Monday, April 14, 2014

Homemade Cleaning Solutions For a Parrot Cage

One of the responsibilities that comes with owning a pet parrot is cleaning out their cage on a regular basis. Parrots love to make a mess inside their cage, knocking off their loose feathers, tossing their food around, and tearing up any newspaper or wood shavings. It's the owner's responsibility to keep their parrot's cage clean by removing all of this debris as well as sanitizing it with a proper cleaning product.

But you must use extra caution when choosing a cleaning product to use in your parrot's cage. Traditional kitchen and bathroom spray cleaners are typically produced with bleach and other harsh ingredients that could prove toxic to a small parrot. It's best to avoid these products and stick with something more gentle and safer for your feathered friend.

Lemon Juice and Baking Soda


Mixing lemon juice, baking soda and water together creates a highly effective, all-natural cleaning solution that's perfect for parrot cages. Don't worry too much about the exact ratio of the ingredients, but instead make water the base of your cleaning solution while adding in a small amount of real lemon juice and baking soda. Mix the ingredients up thoroughly and pour the solution inside an empty spray bottle.

The lemon juice and baking soda concoction will sanitize your parrot's cage without leaving behind traces of harmful chemicals. Using to much lemon juice may cause some irritation if your parrot happens to get it in their eyes or on their skin, but it's a safe, non-toxic ingredient nonetheless.

Diluted White Vinegar


Another DIY homemade cleaning solution for your parrot's cage is diluted white vinegar. You can purchase a bottle of filtered white vinegar from most grocery stores for about $2-$3 bucks, making this a cheap and easy cleaning product. Simply dilute it with 1 part vinegar and 2 parts warm water into a spray bottle and generously spray it inside your parrot's cage.

Vinegar is a safe disinfectant that's perfect to use inside a parrot's cage. It instantly kills germs upon contact while leaving your parrot's cage smelling nice and fresh (the vinegar odor dissipates after a while).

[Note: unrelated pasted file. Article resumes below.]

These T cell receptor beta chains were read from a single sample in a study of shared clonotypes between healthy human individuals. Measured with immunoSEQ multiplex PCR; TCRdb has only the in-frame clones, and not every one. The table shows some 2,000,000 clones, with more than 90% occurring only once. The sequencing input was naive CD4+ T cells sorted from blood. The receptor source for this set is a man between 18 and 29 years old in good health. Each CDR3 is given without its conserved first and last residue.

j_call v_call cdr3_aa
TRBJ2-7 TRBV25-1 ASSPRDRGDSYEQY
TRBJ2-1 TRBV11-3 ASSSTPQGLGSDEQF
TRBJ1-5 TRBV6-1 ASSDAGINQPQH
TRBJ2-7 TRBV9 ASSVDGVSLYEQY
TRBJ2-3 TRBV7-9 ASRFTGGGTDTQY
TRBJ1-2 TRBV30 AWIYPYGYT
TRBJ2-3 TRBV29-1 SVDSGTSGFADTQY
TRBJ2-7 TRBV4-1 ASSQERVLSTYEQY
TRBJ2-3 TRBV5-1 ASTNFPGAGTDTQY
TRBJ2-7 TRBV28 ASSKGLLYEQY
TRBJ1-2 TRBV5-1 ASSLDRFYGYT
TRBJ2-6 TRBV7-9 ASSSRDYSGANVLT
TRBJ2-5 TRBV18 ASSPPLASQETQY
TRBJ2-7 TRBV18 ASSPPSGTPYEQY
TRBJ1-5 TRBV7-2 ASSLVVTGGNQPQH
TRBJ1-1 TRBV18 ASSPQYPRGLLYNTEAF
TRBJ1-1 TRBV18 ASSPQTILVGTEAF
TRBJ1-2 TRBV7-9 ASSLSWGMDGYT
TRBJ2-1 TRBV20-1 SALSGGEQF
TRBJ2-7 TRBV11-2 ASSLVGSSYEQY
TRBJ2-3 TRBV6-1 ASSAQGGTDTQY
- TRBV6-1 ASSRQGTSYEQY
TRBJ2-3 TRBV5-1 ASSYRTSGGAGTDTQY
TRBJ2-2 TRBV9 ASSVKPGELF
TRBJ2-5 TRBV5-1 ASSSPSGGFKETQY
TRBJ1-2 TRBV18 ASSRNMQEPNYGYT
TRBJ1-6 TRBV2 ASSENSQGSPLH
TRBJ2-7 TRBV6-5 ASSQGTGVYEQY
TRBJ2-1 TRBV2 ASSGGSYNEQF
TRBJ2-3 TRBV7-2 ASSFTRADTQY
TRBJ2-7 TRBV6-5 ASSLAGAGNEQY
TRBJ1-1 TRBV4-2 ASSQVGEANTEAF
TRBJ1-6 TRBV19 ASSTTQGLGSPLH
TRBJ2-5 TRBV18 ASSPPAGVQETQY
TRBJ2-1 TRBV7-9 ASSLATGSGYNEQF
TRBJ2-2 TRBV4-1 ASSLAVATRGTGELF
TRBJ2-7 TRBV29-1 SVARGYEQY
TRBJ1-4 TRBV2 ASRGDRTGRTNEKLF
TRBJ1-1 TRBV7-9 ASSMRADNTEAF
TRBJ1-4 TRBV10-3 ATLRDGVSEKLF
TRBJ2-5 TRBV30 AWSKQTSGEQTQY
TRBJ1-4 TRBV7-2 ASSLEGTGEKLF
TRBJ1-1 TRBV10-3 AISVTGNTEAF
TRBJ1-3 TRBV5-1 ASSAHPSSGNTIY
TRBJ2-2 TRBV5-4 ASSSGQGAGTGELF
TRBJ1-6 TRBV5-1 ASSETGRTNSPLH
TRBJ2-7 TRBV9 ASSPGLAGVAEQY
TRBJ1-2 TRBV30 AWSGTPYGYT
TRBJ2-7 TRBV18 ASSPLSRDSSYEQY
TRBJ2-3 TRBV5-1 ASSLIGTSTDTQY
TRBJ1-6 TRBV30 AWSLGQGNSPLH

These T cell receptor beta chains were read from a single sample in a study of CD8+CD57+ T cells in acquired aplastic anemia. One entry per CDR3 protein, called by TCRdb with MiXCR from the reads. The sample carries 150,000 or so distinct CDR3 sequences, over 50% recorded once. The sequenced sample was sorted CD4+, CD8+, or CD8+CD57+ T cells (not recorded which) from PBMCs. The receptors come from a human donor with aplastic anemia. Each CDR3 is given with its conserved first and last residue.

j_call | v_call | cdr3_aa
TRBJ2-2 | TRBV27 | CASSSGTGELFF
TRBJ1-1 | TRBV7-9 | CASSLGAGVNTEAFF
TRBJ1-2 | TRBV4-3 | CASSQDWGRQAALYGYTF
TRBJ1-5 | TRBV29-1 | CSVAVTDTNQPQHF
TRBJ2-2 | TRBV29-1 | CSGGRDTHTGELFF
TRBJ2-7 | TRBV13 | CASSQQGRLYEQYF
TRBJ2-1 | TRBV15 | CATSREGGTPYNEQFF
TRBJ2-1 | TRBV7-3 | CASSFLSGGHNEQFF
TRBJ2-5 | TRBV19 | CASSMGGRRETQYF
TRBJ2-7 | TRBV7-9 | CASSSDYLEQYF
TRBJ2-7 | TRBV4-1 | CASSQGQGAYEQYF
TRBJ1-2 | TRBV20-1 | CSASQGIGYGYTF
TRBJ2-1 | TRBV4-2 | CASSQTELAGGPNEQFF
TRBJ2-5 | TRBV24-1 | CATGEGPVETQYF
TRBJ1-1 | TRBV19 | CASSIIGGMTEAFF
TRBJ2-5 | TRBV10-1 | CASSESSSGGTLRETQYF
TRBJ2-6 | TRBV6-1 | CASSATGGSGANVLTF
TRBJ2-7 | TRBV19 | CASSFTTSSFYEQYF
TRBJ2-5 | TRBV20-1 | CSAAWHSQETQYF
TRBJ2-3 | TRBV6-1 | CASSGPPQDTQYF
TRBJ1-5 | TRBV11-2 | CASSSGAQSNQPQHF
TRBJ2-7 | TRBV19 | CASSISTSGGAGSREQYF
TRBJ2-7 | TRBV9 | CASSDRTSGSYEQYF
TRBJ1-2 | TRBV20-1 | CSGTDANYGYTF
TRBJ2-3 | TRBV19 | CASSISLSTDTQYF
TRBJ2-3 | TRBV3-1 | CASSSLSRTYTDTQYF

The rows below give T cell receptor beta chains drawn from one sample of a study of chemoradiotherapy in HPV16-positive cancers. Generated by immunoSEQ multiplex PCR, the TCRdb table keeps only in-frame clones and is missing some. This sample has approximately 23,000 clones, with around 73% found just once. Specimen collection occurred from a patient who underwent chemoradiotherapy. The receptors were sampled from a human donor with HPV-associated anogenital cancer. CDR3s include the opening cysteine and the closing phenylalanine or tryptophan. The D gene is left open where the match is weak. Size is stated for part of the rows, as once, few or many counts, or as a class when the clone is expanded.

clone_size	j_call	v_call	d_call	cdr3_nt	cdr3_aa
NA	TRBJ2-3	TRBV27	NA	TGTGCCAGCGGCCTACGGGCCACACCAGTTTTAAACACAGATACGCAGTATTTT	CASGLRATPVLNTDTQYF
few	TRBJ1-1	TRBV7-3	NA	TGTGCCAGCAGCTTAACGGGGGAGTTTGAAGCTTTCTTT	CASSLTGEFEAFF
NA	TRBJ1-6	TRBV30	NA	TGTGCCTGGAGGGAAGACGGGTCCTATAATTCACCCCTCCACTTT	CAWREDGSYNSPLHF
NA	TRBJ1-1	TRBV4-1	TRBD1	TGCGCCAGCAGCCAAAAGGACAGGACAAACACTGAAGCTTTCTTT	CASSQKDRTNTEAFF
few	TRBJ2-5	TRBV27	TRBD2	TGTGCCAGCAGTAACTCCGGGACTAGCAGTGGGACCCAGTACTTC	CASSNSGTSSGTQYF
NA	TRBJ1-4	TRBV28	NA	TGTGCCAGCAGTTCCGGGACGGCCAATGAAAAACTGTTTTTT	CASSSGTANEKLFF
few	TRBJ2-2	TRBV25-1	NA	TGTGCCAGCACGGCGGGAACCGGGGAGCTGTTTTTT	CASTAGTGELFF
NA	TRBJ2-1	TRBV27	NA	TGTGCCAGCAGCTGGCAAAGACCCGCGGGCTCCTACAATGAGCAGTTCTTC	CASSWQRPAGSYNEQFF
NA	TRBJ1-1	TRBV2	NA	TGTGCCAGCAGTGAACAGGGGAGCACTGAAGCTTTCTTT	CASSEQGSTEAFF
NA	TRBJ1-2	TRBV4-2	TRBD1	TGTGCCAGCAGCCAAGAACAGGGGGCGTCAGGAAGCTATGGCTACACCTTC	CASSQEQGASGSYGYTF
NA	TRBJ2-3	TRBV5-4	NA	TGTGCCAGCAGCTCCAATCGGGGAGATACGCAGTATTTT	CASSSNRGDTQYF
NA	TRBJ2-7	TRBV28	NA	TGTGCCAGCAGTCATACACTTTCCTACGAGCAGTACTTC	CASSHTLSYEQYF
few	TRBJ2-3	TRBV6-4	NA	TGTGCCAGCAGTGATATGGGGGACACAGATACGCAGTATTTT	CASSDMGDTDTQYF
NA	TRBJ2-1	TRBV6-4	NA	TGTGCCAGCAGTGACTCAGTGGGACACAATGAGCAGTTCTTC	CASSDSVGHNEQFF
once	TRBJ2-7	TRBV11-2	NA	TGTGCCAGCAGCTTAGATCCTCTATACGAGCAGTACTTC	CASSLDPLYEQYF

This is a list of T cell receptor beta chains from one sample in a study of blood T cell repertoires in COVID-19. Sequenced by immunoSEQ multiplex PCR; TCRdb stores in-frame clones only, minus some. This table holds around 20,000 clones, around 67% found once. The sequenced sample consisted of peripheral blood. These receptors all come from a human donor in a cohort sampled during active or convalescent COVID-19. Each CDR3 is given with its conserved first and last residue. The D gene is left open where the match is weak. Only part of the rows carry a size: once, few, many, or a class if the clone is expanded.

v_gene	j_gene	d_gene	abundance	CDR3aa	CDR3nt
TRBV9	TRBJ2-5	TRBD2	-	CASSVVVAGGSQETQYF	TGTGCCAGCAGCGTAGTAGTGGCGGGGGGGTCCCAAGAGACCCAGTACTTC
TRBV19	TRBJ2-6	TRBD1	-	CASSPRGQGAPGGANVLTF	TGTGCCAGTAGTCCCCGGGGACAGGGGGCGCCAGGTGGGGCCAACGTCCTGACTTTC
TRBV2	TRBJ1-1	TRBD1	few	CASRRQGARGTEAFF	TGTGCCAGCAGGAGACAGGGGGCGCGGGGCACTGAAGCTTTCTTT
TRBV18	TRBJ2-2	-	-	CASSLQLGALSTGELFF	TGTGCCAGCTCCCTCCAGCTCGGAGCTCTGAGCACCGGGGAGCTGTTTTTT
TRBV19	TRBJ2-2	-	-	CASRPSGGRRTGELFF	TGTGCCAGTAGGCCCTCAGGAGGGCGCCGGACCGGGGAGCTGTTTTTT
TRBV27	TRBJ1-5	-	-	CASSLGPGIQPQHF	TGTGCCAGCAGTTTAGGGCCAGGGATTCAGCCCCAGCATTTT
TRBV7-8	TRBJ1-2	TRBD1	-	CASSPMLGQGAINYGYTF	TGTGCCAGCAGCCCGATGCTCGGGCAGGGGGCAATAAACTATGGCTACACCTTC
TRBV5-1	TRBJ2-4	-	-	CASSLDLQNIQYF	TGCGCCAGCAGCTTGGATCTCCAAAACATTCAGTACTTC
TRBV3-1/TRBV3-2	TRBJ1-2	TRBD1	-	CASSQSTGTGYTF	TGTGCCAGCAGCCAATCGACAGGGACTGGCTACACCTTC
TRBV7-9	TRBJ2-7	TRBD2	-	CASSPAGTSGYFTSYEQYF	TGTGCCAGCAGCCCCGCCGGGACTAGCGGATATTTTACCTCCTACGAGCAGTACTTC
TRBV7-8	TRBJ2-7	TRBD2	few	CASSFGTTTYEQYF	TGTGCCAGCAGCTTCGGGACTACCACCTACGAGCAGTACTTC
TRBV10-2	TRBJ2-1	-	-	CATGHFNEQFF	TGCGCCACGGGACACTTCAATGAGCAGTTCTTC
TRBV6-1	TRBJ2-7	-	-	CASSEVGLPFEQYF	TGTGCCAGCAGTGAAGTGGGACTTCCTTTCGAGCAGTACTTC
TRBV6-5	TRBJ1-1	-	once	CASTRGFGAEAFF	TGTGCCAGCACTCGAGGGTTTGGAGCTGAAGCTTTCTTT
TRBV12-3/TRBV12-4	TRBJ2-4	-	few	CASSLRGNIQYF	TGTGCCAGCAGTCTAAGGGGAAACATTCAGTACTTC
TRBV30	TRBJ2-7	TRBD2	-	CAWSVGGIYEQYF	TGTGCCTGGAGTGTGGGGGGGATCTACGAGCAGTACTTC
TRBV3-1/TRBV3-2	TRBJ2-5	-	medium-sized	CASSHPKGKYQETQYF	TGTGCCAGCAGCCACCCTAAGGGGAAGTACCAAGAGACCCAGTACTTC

These are just two quick and easy homemade cleaning solutions for parrot cages. Regardless of which product you choose, make sure it contains safe, all-natural ingredients that are gentle enough for use around parrots. Parrots, or all birds for that matter, are sensitive to fumes and harsh chemicals, and cleaning their cage with certain products could lead to illness.

Monday, April 7, 2014

Critically Endangered Kakapo Parrot Egg Survives Damage

Kakapo Parrot
An egg of the critically endangered kakapo parrot survived extensive damage thanks to the efforts of New Zealand conservation officials.

About The Kakapo Egg Discovery

Department of Conservation (DOC) officials discovered the crushed kakapo egg on Whenua Hou/ Codfish Island, near the southern tip of the country. Unfortunately, the egg was partially crushed, which was likely the result of it falling. Being that the kakapo is critically endangered, however, DOC officials attempted to repair the egg using glue and tape.

It should go without saying that this was their first attempt to repair a crushed egg using tape and glue. DOC officials believed there was a slim-to-none chance of the egg surviving, but against all odds, it survived and hatched to reveal a healthy kakapo chick.
"We only have five viable eggs on Whenua Hou and this one was the first laid. It was touch and go for a few days, but with the special care and expertise of our team, the dedication has paid off," said Deidre Vercoe Scott, manager for the DOC kakapo recovery program.

DOC officials named the new kakapo chick "Lisa One" and immediately placed it inside an incubator upon hatching. Lisa One is now receiving around-the-clock care, including regular feedings, weighings and physical examinations. Although Lisa One suggests the newly born chick is female, officials stated that they won't know the gender for at least another 2-3 weeks.

The kakapo is currently placed on the critically endangered list. As of March 2014, there are only 130 known to exist, making it one of the rarest parrots in the world. New Zealand DOC officials have an additional four kakapo eggs under their care, all of which are currently in incubators. The four kakapo eggs are expected to hatch in the upcoming weeks.

Kakapo Facts


You might be surprised to learn that kakapo is the only flightless parrot species in the world. Rather than flying, they hop to move around. Unfortunately, their lack of flight makes them vulnerable to predators like cats and stoats. Without the ability to fly, kakapos are unable to escape the grasps of New Zealand's predators.

The kakapo is also the only parrot species with a lek breeding system. Lek breeding systems are characterized by males gathering to engage in a competitive display in hopes of winning courting rights of nearby females.